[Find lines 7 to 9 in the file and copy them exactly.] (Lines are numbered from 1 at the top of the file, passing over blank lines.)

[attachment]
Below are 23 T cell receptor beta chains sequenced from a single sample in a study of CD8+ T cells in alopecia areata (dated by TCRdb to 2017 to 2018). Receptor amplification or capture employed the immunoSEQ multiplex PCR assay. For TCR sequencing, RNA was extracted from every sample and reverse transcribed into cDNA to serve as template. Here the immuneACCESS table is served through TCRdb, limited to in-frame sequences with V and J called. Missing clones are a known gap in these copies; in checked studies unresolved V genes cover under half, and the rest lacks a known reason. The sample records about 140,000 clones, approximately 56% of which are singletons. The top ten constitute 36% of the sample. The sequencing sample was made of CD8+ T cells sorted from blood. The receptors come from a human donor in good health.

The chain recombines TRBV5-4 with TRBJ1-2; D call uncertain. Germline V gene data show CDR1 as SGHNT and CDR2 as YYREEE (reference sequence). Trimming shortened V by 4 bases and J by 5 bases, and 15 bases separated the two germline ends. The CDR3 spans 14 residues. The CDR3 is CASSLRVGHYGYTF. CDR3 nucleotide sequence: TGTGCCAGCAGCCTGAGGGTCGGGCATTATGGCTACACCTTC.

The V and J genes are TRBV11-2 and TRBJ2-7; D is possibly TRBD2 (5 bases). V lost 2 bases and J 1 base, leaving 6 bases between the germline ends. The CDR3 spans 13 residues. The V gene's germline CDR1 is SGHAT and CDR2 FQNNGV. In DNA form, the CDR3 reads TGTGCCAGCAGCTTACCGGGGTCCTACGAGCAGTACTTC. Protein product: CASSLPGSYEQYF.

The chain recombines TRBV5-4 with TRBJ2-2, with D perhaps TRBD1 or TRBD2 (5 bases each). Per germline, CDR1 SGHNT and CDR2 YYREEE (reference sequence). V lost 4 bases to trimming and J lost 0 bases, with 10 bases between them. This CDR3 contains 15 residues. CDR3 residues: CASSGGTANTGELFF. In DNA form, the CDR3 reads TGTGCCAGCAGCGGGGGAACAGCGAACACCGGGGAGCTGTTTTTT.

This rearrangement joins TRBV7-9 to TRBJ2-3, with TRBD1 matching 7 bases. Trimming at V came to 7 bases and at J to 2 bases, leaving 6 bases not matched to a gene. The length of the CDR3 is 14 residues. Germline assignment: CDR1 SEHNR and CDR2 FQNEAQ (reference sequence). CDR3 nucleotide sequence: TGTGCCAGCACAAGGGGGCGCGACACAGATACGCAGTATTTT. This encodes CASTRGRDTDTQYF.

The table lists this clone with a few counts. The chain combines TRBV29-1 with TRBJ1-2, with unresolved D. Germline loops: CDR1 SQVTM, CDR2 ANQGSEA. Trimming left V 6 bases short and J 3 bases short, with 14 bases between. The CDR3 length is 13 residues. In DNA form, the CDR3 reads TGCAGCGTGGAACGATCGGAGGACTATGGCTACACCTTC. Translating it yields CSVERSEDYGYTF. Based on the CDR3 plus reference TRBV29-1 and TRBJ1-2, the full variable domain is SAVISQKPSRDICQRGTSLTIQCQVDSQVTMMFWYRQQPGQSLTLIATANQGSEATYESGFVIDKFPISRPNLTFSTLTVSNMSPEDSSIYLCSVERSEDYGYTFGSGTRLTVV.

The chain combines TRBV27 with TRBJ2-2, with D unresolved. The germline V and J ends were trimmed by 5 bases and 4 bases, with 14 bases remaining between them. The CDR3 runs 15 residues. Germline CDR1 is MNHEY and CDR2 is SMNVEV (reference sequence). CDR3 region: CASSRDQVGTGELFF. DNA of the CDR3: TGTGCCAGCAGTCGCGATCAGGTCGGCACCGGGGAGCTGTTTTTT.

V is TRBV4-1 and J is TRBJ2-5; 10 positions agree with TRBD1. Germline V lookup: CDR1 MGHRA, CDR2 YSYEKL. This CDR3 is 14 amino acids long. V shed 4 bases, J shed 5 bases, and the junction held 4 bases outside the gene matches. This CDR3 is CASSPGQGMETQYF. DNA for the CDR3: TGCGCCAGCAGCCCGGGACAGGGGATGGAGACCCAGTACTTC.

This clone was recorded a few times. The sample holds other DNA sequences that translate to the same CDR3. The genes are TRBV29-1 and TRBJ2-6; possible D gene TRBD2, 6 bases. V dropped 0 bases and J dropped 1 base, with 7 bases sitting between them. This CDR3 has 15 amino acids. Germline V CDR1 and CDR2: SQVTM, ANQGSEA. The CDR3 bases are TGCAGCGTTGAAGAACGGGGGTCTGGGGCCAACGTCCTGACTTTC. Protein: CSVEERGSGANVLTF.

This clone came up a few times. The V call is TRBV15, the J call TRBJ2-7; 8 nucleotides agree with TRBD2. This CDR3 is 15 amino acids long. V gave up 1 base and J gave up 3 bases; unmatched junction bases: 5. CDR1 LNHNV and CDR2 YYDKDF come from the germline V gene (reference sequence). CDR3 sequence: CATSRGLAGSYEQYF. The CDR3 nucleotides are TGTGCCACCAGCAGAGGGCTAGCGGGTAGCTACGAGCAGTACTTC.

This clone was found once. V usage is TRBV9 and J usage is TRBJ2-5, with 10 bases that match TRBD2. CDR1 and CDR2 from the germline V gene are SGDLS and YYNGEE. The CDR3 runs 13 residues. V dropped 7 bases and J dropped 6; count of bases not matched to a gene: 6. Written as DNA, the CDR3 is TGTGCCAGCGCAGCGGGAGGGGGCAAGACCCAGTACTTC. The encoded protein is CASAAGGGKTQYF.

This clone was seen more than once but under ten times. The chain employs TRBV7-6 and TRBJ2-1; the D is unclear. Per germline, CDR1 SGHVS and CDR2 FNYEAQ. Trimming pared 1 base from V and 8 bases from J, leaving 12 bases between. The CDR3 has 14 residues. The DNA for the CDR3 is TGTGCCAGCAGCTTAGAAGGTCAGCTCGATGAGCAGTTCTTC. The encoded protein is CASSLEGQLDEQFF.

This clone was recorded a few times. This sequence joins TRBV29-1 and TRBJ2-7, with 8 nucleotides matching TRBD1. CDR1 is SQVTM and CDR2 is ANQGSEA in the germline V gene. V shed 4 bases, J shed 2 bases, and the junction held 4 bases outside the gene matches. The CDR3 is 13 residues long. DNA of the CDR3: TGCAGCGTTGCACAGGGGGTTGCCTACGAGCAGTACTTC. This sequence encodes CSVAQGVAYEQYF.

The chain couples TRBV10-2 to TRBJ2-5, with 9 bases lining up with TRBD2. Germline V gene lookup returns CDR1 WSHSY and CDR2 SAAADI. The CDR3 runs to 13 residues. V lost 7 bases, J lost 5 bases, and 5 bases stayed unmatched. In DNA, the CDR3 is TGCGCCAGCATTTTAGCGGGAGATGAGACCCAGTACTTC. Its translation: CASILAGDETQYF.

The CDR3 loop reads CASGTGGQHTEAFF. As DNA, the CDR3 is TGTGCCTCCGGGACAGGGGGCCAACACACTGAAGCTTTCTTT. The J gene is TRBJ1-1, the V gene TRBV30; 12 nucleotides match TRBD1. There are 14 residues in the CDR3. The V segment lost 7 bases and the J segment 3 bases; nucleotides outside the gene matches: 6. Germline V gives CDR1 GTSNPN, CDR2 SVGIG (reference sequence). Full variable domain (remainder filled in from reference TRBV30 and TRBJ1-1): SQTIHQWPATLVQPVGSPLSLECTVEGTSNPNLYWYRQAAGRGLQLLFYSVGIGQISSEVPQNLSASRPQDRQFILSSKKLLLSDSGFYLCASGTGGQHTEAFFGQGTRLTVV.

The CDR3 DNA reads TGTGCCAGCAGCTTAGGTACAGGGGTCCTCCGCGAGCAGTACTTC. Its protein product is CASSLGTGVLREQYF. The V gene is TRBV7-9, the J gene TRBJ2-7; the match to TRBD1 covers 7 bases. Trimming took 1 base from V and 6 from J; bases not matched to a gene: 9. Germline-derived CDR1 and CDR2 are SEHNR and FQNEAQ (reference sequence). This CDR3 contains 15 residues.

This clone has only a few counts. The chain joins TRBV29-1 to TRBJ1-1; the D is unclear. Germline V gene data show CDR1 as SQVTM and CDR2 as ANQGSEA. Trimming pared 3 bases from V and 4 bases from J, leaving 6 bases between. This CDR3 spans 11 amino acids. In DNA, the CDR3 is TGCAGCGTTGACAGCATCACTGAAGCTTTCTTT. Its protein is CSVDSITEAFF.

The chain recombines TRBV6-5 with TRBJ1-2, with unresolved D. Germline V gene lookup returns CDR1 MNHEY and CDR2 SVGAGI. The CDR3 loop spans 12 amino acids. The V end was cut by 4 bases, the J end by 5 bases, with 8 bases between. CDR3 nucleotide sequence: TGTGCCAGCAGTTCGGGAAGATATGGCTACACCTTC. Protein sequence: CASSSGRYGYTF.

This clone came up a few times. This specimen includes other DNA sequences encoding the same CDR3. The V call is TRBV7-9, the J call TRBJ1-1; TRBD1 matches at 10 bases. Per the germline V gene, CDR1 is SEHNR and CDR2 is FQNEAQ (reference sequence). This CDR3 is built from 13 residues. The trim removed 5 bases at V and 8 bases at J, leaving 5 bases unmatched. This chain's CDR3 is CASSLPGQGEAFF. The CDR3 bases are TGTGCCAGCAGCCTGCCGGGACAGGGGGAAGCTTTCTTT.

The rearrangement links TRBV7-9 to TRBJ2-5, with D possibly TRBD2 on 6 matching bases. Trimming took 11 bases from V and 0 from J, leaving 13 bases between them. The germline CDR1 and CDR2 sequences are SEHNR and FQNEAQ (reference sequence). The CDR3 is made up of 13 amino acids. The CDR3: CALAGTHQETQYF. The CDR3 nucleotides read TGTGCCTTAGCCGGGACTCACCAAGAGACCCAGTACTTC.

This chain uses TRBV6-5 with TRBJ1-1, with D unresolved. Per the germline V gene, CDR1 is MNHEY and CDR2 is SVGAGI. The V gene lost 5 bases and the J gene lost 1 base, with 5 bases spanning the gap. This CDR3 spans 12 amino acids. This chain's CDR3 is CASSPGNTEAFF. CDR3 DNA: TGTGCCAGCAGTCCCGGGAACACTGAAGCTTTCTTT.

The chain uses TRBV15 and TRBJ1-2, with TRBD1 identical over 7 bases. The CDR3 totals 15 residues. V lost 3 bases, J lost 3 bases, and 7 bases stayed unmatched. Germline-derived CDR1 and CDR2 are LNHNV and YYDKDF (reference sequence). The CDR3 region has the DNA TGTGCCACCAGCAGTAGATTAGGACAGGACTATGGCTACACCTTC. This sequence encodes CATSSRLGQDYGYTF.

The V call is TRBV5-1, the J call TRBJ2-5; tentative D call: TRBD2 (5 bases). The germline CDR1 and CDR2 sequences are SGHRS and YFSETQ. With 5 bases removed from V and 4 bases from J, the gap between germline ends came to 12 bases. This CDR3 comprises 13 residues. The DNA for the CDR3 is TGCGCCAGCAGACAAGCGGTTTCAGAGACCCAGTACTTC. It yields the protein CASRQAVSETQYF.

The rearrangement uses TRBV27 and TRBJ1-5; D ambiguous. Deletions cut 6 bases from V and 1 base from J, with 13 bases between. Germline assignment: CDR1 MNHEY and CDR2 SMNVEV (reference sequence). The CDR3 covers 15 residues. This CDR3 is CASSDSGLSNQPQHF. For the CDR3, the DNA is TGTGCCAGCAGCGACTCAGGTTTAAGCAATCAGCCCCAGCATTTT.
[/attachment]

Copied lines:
The chain combines TRBV27 with TRBJ2-2, with D unresolved. The germline V and J ends were trimmed by 5 bases and 4 bases, with 14 bases remaining between them. The CDR3 runs 15 residues. Germline CDR1 is MNHEY and CDR2 is SMNVEV (reference sequence). CDR3 region: CASSRDQVGTGELFF. DNA of the CDR3: TGTGCCAGCAGTCGCGATCAGGTCGGCACCGGGGAGCTGTTTTTT.

V is TRBV4-1 and J is TRBJ2-5; 10 positions agree with TRBD1. Germline V lookup: CDR1 MGHRA, CDR2 YSYEKL. This CDR3 is 14 amino acids long. V shed 4 bases, J shed 5 bases, and the junction held 4 bases outside the gene matches. This CDR3 is CASSPGQGMETQYF. DNA for the CDR3: TGCGCCAGCAGCCCGGGACAGGGGATGGAGACCCAGTACTTC.

This clone was recorded a few times. The sample holds other DNA sequences that translate to the same CDR3. The genes are TRBV29-1 and TRBJ2-6; possible D gene TRBD2, 6 bases. V dropped 0 bases and J dropped 1 base, with 7 bases sitting between them. This CDR3 has 15 amino acids. Germline V CDR1 and CDR2: SQVTM, ANQGSEA. The CDR3 bases are TGCAGCGTTGAAGAACGGGGGTCTGGGGCCAACGTCCTGACTTTC. Protein: CSVEERGSGANVLTF.